It Pays to Embrace Mental Health Wellness

With 44 million Americans suffering from some form of mental condition, and much of their daily life spent at work, companies have a critical role to play in the mental health crisis. And, to the relief of those Americans who struggle with their mental health, companies are beginning to embrace this role, recognizing the overwhelming benefits of prioritizing mental health for the greater good of their workforce.

After all, mental health isn’t just a challenge for individuals outside the office. Some of the most common mental conditions such as depression, anxiety and attention deficit disorder can have a severe negative affect on an employee’s performance at work. And when left unchecked, these mental conditions can increase employees’ healthcare claims and lower their productivity.

According to a recent survey by my company, Total Brain, about a third of 18-to 54-year-olds say anxiety or depression causes them to be mentally unproductive at work. Another recent study by the American Heart Association CEO Roundtable found the health and productivity cost to employers of the mental health crisis is over $17,000 per treated employee per year. These statistics are staggering.

The good news is that our mental health can be measured, improved and managed in the same way as our physical health.

The reality is, we are all on a mental health continuum. At one end, are those of us who are perfectly healthy and performing at our peak. At the other end are those of us challenged with a mental condition. And in between, sit the majority of us who are not clinically diagnosable, but also not performing at our best.

Mitigate stress

Once you understand that we are all on a continuum, with our position constantly changing based on life events, you begin to understand the widespread nature of the issue. You also being to realize that some things within your control are likely contributing factors. For example, a stressful work environment can be an incubator for anxiety and depression.

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So, while it can take time and commitment to build and maintain mental health wellness changes within an organization, making the shift to a more positive environment that seeks to mitigate stress is a great place to start. From there, corporate wellness programs need to have a definitive focus on mental health. Providing tools such as digital apps to assess mental health, confidentially screen for common mental conditions and offer pathways to treatment can be quite effective. Such pathways could entail digital training, referral to mental health support services or both. These are just some essential tools for ensuring that employees achieve and maintain good mental health.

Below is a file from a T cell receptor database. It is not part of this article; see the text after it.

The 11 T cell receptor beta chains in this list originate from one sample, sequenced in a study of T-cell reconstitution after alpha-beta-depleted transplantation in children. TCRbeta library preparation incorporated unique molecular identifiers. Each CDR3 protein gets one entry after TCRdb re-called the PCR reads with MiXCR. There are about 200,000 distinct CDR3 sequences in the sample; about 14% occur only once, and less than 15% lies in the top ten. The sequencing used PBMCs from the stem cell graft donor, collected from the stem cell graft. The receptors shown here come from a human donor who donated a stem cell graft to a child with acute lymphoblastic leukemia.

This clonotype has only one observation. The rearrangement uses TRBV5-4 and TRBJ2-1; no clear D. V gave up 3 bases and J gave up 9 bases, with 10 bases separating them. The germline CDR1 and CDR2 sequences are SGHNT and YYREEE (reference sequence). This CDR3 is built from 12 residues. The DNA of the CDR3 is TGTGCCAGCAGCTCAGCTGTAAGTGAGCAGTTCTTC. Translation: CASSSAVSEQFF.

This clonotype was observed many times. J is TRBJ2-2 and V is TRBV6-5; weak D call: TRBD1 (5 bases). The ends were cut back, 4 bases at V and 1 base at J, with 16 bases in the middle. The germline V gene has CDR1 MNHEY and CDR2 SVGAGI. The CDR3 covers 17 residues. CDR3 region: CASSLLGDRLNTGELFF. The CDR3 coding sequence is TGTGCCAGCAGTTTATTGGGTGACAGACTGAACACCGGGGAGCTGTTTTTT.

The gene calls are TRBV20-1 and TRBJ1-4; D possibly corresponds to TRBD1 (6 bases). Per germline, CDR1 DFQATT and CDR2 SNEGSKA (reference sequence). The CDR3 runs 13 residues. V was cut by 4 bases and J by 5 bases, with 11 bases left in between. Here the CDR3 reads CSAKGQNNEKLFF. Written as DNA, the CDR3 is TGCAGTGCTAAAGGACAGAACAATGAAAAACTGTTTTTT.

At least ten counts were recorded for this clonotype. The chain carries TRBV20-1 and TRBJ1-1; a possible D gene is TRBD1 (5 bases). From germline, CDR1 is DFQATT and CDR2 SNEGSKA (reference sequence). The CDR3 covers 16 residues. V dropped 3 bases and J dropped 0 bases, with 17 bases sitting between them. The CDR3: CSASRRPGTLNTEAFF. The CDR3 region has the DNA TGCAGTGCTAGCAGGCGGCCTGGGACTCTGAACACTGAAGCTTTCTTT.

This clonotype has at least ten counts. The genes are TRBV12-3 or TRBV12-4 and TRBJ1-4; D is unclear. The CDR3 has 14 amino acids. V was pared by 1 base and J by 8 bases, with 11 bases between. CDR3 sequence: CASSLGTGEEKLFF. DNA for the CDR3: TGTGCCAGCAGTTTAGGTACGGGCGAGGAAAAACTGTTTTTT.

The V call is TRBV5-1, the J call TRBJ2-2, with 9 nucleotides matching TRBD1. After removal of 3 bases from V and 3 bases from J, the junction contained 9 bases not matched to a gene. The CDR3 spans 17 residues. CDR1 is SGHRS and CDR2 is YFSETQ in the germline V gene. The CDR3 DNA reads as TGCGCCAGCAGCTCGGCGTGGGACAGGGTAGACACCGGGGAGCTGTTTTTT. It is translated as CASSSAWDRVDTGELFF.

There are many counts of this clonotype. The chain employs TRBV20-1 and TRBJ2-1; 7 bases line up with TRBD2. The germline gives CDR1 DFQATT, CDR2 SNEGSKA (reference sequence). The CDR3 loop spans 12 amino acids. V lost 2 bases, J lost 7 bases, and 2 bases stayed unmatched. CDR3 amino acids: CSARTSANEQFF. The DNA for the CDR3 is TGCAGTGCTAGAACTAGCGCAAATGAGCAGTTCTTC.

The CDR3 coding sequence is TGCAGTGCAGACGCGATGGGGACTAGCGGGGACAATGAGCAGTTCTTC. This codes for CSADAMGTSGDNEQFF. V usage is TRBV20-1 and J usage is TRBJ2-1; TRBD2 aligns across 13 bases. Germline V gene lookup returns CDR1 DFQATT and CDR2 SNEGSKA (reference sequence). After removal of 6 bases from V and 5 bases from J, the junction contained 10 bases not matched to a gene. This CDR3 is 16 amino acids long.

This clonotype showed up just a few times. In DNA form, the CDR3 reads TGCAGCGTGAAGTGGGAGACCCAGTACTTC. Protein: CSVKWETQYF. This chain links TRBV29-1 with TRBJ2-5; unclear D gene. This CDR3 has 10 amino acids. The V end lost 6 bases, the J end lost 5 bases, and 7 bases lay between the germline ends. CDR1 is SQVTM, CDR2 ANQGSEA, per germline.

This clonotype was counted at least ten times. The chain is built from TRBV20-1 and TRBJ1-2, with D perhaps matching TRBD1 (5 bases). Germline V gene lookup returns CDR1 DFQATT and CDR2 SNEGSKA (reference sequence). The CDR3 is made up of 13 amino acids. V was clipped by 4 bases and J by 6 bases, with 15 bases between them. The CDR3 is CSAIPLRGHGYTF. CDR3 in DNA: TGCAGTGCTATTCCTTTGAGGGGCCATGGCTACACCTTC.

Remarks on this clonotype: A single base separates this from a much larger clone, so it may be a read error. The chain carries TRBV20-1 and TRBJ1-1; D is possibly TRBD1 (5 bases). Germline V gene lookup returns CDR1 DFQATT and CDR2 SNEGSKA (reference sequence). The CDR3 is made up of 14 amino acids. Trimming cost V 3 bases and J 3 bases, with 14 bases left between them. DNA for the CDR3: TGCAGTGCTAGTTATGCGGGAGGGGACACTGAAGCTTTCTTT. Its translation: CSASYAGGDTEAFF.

Set the example

Actions always speak louder than words. Senior leaders and HR executives need to champion any meaningful mental health initiatives and lead by example. While senior leadership must grow revenue, it’s equally important to foster a caring culture for an employee’s overall wellbeing, particularly since we now know the two are linked. Recognizing, for example, that invisible illnesses such as depression are as legitimate as physical ailments, and both may require time away from the office, are important steps.

By committing to changes like this, and continuing to support those changes along the way through available communication channels, a solid model for improving morale, increasing productivity and improving overall mental health and wellbeing will emerge.

Louis Gagnon is the CEO of Total Brain, a mental health and fitness platform that serves as a valuable HR tool to increase employee productivity and reduce healthcare costs.  He is Advisor to TPG Capital, a top-tier US private equity firm who named him CEO of Ride, a portfolio company that he restructured.  As a corporate executive, Louis held dual Chief Product Officer and Chief Marketing Officer roles at Audible/Amazon, Yodle and Monster Worldwide.  As an entrepreneur, Louis created and led 5 business and social enterprises on four continents, many of which were in the field of reproductive health.  He received a Bachelor of Business Administration from Laval University in Quebec City and a Masters of Science in Marketing from HEC-Montreal. His career has been awarded by his alma maters and his work has been featured in a number of management books and magazines including The Economist.

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